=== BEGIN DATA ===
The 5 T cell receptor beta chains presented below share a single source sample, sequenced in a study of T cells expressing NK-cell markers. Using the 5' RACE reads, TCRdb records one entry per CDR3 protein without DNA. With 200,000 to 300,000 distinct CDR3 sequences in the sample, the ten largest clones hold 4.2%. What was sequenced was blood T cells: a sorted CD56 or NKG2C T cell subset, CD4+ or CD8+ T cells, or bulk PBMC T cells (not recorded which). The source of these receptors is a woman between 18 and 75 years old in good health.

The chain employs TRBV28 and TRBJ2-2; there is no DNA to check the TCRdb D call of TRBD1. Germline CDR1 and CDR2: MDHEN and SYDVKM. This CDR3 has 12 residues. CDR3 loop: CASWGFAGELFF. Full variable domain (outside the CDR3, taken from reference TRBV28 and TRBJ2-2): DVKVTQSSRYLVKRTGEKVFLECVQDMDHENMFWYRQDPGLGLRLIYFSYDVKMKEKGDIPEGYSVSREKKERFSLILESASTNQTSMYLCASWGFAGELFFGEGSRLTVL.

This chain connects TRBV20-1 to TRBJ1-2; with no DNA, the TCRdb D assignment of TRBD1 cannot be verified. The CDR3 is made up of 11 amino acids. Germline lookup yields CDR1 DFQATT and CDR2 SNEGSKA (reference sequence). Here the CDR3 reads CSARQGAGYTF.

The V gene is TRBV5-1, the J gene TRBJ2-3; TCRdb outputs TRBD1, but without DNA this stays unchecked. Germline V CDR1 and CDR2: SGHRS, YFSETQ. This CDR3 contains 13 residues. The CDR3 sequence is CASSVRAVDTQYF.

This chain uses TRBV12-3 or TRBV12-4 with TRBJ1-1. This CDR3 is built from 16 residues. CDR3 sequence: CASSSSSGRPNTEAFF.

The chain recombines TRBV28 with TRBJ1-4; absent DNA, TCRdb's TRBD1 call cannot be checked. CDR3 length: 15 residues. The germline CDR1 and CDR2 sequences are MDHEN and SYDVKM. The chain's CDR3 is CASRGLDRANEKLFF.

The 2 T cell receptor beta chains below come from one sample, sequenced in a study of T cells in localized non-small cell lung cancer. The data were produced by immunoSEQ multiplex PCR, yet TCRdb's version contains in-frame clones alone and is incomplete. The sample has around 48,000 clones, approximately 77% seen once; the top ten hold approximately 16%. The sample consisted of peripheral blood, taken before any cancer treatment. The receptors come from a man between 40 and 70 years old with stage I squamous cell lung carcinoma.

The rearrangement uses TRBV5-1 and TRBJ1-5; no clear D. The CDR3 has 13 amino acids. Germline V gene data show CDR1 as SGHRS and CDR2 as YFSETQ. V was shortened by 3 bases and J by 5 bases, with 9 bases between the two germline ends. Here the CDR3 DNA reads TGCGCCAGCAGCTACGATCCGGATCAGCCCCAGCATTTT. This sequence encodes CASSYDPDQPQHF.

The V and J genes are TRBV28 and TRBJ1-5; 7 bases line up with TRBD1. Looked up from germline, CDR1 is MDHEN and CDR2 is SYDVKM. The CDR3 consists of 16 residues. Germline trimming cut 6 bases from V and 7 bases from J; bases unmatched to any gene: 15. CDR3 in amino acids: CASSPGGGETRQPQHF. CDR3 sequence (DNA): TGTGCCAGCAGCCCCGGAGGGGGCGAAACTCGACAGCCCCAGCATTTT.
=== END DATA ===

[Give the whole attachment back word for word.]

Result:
The 5 T cell receptor beta chains presented below share a single source sample, sequenced in a study of T cells expressing NK-cell markers. Using the 5' RACE reads, TCRdb records one entry per CDR3 protein without DNA. With 200,000 to 300,000 distinct CDR3 sequences in the sample, the ten largest clones hold 4.2%. What was sequenced was blood T cells: a sorted CD56 or NKG2C T cell subset, CD4+ or CD8+ T cells, or bulk PBMC T cells (not recorded which). The source of these receptors is a woman between 18 and 75 years old in good health.

The chain employs TRBV28 and TRBJ2-2; there is no DNA to check the TCRdb D call of TRBD1. Germline CDR1 and CDR2: MDHEN and SYDVKM. This CDR3 has 12 residues. CDR3 loop: CASWGFAGELFF. Full variable domain (outside the CDR3, taken from reference TRBV28 and TRBJ2-2): DVKVTQSSRYLVKRTGEKVFLECVQDMDHENMFWYRQDPGLGLRLIYFSYDVKMKEKGDIPEGYSVSREKKERFSLILESASTNQTSMYLCASWGFAGELFFGEGSRLTVL.

This chain connects TRBV20-1 to TRBJ1-2; with no DNA, the TCRdb D assignment of TRBD1 cannot be verified. The CDR3 is made up of 11 amino acids. Germline lookup yields CDR1 DFQATT and CDR2 SNEGSKA (reference sequence). Here the CDR3 reads CSARQGAGYTF.

The V gene is TRBV5-1, the J gene TRBJ2-3; TCRdb outputs TRBD1, but without DNA this stays unchecked. Germline V CDR1 and CDR2: SGHRS, YFSETQ. This CDR3 contains 13 residues. The CDR3 sequence is CASSVRAVDTQYF.

This chain uses TRBV12-3 or TRBV12-4 with TRBJ1-1. This CDR3 is built from 16 residues. CDR3 sequence: CASSSSSGRPNTEAFF.

The chain recombines TRBV28 with TRBJ1-4; absent DNA, TCRdb's TRBD1 call cannot be checked. CDR3 length: 15 residues. The germline CDR1 and CDR2 sequences are MDHEN and SYDVKM. The chain's CDR3 is CASRGLDRANEKLFF.

The 2 T cell receptor beta chains below come from one sample, sequenced in a study of T cells in localized non-small cell lung cancer. The data were produced by immunoSEQ multiplex PCR, yet TCRdb's version contains in-frame clones alone and is incomplete. The sample has around 48,000 clones, approximately 77% seen once; the top ten hold approximately 16%. The sample consisted of peripheral blood, taken before any cancer treatment. The receptors come from a man between 40 and 70 years old with stage I squamous cell lung carcinoma.

The rearrangement uses TRBV5-1 and TRBJ1-5; no clear D. The CDR3 has 13 amino acids. Germline V gene data show CDR1 as SGHRS and CDR2 as YFSETQ. V was shortened by 3 bases and J by 5 bases, with 9 bases between the two germline ends. Here the CDR3 DNA reads TGCGCCAGCAGCTACGATCCGGATCAGCCCCAGCATTTT. This sequence encodes CASSYDPDQPQHF.

The V and J genes are TRBV28 and TRBJ1-5; 7 bases line up with TRBD1. Looked up from germline, CDR1 is MDHEN and CDR2 is SYDVKM. The CDR3 consists of 16 residues. Germline trimming cut 6 bases from V and 7 bases from J; bases unmatched to any gene: 15. CDR3 in amino acids: CASSPGGGETRQPQHF. CDR3 sequence (DNA): TGTGCCAGCAGCCCCGGAGGGGGCGAAACTCGACAGCCCCAGCATTTT.